Thursday 30th May 2013
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Westland Milk Products, the Hokitika-based dairy cooperative, has raised its payout forecast for the 2014 season on expectations prices will be underpinned by strong demand and a global shortage of milk.
Westland forecast a 2014 payment to farmers of $6.60 to $7 per kilogram of milk solids, up between 60 cents and 70 cents from what it expects to pay this season of $6 to $6.30 per kgMS.
"The market is showing signs of supply constraints and higher than average prices are expected throughout next season," chief executive Rod Quin said in a statement. "With the market particularly volatile as a result of the drought, we expect prices to be higher at the start of the season and remain relatively high throughout."
Fonterra Cooperative Group, the world's biggest dairy exporter, yesterday said it expects to pay $1.20 more to farmers per kgMS for the 2014 season as a result of strong international prices for dairy products. The farmer-owned cooperative will pay $7 per kgMS next season, up from $5.80 in the current season, it said in a statement today.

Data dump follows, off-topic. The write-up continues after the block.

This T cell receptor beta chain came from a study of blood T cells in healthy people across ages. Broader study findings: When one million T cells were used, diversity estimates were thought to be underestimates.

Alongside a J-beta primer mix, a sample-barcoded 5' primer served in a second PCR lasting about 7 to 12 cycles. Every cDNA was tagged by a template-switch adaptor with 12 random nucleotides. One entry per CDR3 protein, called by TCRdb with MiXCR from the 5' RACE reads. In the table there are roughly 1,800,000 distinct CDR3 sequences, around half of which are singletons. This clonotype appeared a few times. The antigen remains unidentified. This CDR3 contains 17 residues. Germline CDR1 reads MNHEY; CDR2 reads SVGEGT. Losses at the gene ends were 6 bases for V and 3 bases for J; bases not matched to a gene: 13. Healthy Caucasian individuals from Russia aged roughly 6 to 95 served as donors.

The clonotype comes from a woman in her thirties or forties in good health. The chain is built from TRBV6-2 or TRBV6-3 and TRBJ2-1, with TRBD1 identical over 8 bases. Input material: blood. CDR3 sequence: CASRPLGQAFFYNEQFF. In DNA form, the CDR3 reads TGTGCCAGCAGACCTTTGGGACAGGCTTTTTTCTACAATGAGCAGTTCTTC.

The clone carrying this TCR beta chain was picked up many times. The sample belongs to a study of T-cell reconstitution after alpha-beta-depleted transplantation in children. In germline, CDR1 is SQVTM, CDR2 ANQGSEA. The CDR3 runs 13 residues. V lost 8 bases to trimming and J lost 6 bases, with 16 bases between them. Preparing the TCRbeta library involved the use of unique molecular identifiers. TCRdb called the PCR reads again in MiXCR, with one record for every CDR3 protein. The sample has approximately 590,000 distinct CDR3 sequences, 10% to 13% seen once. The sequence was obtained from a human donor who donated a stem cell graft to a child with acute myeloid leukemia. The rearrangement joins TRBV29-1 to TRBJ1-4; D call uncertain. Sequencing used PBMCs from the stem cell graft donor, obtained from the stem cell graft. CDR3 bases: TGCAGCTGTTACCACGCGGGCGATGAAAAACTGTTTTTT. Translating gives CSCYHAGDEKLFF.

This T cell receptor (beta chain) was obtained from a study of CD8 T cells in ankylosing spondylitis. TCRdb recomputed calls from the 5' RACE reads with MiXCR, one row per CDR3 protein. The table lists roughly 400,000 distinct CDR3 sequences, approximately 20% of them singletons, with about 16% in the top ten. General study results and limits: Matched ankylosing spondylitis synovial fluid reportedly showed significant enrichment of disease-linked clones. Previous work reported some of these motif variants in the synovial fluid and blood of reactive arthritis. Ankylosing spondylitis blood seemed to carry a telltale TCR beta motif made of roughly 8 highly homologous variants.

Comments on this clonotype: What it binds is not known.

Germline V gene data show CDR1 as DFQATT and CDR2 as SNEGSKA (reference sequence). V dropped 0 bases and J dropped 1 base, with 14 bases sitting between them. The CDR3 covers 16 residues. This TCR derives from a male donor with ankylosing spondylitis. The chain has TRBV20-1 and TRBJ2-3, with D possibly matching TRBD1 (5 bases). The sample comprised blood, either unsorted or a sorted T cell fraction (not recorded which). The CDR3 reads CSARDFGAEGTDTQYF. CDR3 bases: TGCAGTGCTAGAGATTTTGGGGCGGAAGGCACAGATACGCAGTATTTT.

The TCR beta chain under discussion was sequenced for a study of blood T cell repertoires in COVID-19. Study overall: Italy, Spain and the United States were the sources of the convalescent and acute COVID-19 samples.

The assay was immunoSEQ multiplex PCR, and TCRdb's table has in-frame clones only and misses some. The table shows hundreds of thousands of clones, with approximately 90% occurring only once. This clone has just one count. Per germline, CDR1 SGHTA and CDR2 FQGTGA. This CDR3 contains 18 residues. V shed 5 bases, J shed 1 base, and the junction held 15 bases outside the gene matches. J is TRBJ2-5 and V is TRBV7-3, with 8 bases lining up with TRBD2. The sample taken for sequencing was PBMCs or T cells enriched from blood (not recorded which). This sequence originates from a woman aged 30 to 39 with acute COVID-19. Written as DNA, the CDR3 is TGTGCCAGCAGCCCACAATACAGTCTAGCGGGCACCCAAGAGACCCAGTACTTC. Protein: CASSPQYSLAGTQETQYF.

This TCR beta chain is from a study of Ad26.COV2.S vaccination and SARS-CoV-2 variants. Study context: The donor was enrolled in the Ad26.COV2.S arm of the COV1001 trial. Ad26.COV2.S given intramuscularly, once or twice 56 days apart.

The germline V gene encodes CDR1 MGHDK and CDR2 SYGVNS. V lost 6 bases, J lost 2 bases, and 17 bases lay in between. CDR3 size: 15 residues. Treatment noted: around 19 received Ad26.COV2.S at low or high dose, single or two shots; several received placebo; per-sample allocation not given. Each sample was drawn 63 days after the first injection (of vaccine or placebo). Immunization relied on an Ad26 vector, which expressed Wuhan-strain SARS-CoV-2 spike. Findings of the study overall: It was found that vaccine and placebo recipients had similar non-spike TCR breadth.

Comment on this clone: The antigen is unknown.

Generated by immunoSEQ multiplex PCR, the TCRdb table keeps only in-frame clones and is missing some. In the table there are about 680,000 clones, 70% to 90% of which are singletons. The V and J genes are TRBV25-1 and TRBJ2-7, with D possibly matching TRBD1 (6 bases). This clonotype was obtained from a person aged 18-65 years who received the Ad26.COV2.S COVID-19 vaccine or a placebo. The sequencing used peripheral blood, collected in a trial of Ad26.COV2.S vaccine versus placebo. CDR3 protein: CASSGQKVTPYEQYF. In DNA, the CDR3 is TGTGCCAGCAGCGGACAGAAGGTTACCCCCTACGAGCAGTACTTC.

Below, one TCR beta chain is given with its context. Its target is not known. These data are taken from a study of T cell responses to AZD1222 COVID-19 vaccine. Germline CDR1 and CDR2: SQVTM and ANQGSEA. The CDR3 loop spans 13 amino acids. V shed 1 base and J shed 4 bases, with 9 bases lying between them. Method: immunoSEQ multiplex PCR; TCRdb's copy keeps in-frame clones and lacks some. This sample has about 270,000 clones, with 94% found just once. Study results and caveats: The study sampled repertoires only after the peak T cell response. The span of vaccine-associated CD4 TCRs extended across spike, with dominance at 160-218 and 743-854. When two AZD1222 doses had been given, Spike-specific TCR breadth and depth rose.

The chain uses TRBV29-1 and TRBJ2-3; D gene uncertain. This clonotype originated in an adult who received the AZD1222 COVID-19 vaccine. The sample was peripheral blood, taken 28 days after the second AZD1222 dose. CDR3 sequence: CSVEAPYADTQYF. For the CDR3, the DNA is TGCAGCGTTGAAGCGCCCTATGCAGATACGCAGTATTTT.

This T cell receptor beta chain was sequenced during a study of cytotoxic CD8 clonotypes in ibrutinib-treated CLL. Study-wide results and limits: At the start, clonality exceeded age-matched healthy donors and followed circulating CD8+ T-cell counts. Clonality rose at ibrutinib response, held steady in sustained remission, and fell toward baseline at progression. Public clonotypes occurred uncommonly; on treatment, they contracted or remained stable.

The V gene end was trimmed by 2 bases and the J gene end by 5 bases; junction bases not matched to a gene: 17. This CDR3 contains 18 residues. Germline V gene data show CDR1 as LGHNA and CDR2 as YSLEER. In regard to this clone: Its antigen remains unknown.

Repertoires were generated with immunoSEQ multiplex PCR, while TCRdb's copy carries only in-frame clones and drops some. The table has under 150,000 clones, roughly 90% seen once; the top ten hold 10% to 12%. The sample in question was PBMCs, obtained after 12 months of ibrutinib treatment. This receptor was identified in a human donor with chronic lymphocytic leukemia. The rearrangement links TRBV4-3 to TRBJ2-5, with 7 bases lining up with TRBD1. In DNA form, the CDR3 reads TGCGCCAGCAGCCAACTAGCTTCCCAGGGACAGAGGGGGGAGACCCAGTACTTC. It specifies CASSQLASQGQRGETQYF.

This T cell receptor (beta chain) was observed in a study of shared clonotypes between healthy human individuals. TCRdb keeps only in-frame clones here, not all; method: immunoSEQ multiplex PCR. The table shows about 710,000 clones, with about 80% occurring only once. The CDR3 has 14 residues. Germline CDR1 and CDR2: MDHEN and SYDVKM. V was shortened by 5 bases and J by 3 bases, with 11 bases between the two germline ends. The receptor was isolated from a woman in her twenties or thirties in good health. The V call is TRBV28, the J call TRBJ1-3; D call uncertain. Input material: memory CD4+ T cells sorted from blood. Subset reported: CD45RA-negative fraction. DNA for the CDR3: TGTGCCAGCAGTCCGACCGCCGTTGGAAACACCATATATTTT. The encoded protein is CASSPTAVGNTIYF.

Prices of dairy products reached a record high in April on Fonterra's GlobalDairyTrade platform and have edged lower in the two auctions since then. While dairy commodity prices may have peaked, they're expected to stay "at or near current levels until the fourth quarter of 2013," Fonterra chairman John Wilson said yesterday.
Westland is encouraging farmers to continue to supply milk during the offseason months, saying it is doing more preventative maintenance, making some of the plant available year round.
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